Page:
Category Archives: Discipleship

ReThinking Church And Discipleship

According to the book of Acts, Barnabas only discipled two people. A recently converted Pharisee named Saul, and a young missionary dropout named John Mark. Saul would become the Apostle Paul and write 2/3 of the New Testament. John Mark would write the Gospel of Mark. The power of Christianity is found in discipleship, not large numbers of church attendance. But you must be willing to trade the 2,000 attenders for the two disciples, and few leaders are willing to do so. 

Discipleship Quote 4

“I can find in my undergraduate classes, bright students who do not know that the stars rise and set at night, or even that the Sun is a star.” -The late Carl Sagan, astronomer

For a Christian to not understand the Kingdom of God is on the same embarrassing level as Carl Sagan’s undergraduate student who doesn’t know that the stars rise and set at night, or that the Sun is a star.  (Lesson 1, Page 13)

 

Bumper Sticker Discipleship

“In an age when facilities for rapid communication of the Gospel are available to the Church as never before, we are actually accomplishing less in winning the world for God than before the invention of the horseless carriage.” – Coleman, The Master Plan of Evangelism

Coleman’s observation is right on point and speaks eloquently to the contemporary Church’s fascination with social media. A fascination, I might add, that has yet to prove it’s effectiveness in furthering the Church’s mission of making disciples. Just because something is popular doesn’t mean it is effective. We live in an age of bumper stickers, and I’m not referring to the ones on cars or “flower power” vans. Too “old school”! Today’s bumper stickers are digital. They’re on your computer in the form of pins and tweets and posts and a variety of other social media I won’t even pretend to understand (O.K., I admit I tried Google Calendar and gave up. I use an ol’ fashion Day Planner! Hey, when the internet goes down I’ll still know where I’m supposed to be next Tuesday!). The goal of these electronic bumper stickers is to say something pithy that will go “viral.” Significance and fame in a hashtag. Eternal truth and a following in 140 characters. From what I can see, the net effect of all this “viral” activity is that the average American under the age of 50 now has the attention span of a gnat with ADHD. I’ll be lucky if those gnats were even able to read this far. If so, congratulations. You’re either over the age of 50, not an American or have exercised the willpower to avoid becoming a gnat. And, yes, in case you missed it, digital bumper stickers have infected the Church, too. Welcome to bumper sticker discipleship in an age of Christian gnats with ADHD.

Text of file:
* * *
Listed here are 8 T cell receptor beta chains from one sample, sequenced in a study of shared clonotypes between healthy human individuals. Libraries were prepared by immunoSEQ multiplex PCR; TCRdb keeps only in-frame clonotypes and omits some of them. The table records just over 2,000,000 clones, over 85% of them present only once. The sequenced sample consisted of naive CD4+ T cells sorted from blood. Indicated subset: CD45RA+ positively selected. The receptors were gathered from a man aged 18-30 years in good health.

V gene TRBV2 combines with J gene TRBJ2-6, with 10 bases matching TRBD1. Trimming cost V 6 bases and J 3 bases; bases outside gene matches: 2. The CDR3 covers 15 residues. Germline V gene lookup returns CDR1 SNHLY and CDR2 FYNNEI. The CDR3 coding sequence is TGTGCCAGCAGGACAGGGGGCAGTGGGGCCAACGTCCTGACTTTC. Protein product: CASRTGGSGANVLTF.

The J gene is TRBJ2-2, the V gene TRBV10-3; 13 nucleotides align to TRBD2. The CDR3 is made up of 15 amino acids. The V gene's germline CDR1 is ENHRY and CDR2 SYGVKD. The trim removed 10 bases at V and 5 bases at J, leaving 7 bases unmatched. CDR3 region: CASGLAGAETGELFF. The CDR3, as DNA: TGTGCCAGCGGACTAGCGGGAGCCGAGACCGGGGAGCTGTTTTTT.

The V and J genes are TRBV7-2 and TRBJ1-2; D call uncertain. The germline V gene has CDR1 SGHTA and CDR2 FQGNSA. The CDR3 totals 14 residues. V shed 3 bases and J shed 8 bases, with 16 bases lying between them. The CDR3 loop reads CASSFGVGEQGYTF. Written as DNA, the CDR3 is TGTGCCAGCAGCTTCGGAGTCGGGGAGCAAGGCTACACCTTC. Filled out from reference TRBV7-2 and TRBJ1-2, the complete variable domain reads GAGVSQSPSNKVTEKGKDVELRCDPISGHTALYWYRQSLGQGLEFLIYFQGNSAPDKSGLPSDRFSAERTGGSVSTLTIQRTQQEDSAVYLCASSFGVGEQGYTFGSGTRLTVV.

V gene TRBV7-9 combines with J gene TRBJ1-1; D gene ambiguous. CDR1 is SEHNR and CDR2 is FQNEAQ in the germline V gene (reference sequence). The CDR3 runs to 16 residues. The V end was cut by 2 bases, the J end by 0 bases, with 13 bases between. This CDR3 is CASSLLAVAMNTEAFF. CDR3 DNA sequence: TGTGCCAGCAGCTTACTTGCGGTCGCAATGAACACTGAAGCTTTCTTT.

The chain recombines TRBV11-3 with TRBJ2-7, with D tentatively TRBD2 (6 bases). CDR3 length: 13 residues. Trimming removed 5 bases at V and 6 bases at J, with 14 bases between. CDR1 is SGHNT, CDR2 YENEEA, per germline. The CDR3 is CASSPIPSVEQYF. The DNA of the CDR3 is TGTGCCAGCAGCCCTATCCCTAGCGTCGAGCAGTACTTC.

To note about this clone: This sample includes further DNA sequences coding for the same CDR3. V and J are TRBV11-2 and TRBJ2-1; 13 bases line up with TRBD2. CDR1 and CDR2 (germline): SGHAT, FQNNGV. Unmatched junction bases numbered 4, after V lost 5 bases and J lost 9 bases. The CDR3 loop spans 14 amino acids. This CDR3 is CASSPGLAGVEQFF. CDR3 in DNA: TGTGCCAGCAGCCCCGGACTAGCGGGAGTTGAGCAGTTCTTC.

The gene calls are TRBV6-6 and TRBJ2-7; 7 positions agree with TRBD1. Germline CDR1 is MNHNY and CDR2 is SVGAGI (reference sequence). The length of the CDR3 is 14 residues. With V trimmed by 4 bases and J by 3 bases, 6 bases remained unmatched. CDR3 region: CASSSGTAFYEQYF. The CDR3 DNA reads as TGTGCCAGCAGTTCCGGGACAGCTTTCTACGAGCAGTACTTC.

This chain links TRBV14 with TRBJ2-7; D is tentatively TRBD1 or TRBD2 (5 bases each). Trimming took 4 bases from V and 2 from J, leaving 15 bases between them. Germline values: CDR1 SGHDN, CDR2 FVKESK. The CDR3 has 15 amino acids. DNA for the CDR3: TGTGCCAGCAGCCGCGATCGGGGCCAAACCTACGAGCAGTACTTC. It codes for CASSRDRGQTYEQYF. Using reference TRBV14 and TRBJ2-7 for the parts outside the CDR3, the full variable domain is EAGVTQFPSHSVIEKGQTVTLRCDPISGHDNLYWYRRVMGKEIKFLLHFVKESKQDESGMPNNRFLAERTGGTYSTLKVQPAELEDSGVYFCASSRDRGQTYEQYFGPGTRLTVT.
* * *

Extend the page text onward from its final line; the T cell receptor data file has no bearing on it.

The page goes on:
What caught my attention and resulted in this article was a blog post which I came across several months back. Entitled “40 Lessons In Discipleship,” I was intrigued to read more. But more quickly became less. Having read the post, I went from being intrigued to being somewhat dismayed. Don’t get me wrong. I’m very open and interested in people’s thoughts on discipleship. But it quickly became clear that what I was reading was not 40 lessons on discipleship. It was more like 40 personal observations on the technique and process of discipleship. And as if to make my “bumper sticker” point, and all but two of the forty observations contained a character-count made for Twitter! And therein lies the issue which bothers me.
         The American Church (and those we influence around the world) demonstrates a tendency to focus on style, technique, and process, as opposed to substance. As I have noted several times in my own writings, in the Kingdom of God, spiritual maturity is the result of spiritual truth experienced over time. The process of fostering and developing that kind of spiritual maturity is what Scripture calls “discipleship.” Biblical discipleship embodies our life-long commitment to grow spiritually and to authentically live out what we claim to believe about Jesus and the Kingdom.